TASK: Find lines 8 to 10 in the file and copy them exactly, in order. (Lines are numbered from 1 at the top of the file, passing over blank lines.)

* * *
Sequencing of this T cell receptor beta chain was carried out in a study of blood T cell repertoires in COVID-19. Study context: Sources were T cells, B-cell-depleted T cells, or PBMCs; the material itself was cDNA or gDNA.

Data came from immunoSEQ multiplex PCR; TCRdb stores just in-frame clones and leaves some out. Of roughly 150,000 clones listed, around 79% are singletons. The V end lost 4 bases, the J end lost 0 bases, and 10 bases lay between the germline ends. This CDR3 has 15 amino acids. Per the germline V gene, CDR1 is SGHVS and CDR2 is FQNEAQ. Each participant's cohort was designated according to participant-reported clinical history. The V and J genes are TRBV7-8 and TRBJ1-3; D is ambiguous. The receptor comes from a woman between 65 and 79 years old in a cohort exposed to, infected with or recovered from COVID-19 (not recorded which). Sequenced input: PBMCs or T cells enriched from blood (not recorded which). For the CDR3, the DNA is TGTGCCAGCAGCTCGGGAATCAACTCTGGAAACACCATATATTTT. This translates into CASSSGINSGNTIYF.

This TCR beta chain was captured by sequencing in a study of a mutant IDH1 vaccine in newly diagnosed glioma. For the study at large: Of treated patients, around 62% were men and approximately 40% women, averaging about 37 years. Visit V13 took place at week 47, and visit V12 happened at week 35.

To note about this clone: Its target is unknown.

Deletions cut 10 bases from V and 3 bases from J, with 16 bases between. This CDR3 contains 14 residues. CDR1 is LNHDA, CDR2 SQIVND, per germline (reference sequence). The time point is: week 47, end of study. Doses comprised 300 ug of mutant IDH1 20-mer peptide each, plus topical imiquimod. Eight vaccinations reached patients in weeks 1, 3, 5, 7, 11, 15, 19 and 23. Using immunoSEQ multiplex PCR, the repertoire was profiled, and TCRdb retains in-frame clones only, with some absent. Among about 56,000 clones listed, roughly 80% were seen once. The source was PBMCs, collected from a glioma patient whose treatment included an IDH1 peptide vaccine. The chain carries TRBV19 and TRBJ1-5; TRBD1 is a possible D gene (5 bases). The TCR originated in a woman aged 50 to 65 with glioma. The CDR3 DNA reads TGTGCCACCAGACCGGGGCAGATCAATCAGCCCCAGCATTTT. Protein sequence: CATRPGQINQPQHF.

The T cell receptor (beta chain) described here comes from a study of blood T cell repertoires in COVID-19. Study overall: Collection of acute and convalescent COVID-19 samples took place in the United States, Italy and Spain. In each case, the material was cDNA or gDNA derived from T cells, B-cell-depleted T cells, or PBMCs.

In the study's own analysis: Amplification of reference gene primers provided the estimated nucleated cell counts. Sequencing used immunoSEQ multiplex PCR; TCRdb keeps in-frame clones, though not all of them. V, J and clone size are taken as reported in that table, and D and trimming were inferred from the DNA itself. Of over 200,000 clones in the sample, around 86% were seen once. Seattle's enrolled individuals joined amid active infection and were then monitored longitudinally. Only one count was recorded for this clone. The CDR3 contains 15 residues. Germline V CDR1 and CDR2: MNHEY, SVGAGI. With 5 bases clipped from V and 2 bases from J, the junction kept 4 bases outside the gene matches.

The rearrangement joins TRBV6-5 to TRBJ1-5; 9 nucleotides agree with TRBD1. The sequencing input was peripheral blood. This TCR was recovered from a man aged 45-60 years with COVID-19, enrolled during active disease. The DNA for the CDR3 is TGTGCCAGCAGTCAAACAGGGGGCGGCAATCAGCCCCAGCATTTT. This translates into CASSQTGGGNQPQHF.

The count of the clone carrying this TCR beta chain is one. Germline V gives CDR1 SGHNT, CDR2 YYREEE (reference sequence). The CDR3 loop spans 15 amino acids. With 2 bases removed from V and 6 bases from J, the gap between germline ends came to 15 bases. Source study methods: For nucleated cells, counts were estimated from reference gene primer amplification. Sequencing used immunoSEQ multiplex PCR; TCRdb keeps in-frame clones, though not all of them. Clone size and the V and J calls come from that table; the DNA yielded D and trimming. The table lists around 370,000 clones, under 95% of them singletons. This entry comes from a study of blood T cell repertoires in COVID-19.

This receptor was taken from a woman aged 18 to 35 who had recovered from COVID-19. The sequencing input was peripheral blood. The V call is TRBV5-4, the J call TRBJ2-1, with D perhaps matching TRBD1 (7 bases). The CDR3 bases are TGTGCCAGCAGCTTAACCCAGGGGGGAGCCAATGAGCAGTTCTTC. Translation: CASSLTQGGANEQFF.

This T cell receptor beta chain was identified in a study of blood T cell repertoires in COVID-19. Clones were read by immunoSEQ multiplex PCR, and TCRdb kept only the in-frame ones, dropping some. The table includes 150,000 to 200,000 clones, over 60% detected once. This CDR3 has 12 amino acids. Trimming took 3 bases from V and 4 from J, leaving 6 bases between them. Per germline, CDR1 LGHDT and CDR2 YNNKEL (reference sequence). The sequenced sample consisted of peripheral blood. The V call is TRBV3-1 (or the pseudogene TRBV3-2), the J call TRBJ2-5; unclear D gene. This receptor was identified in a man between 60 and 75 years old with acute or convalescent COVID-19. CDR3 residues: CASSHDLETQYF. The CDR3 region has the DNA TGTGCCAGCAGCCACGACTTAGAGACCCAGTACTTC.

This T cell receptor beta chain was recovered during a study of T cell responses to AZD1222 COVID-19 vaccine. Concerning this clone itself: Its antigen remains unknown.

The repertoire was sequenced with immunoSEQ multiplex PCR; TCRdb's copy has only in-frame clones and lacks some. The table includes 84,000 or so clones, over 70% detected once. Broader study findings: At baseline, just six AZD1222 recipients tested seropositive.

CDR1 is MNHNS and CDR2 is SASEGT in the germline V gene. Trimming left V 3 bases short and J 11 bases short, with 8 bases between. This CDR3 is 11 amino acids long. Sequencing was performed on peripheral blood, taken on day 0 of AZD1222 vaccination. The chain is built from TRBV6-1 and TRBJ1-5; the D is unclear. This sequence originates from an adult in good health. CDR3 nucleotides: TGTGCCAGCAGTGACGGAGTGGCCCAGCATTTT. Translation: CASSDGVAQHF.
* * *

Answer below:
The rearrangement joins TRBV6-5 to TRBJ1-5; 9 nucleotides agree with TRBD1. The sequencing input was peripheral blood. This TCR was recovered from a man aged 45-60 years with COVID-19, enrolled during active disease. The DNA for the CDR3 is TGTGCCAGCAGTCAAACAGGGGGCGGCAATCAGCCCCAGCATTTT. This translates into CASSQTGGGNQPQHF.

The count of the clone carrying this TCR beta chain is one. Germline V gives CDR1 SGHNT, CDR2 YYREEE (reference sequence). The CDR3 loop spans 15 amino acids. With 2 bases removed from V and 6 bases from J, the gap between germline ends came to 15 bases. Source study methods: For nucleated cells, counts were estimated from reference gene primer amplification. Sequencing used immunoSEQ multiplex PCR; TCRdb keeps in-frame clones, though not all of them. Clone size and the V and J calls come from that table; the DNA yielded D and trimming. The table lists around 370,000 clones, under 95% of them singletons. This entry comes from a study of blood T cell repertoires in COVID-19.

This receptor was taken from a woman aged 18 to 35 who had recovered from COVID-19. The sequencing input was peripheral blood. The V call is TRBV5-4, the J call TRBJ2-1, with D perhaps matching TRBD1 (7 bases). The CDR3 bases are TGTGCCAGCAGCTTAACCCAGGGGGGAGCCAATGAGCAGTTCTTC. Translation: CASSLTQGGANEQFF.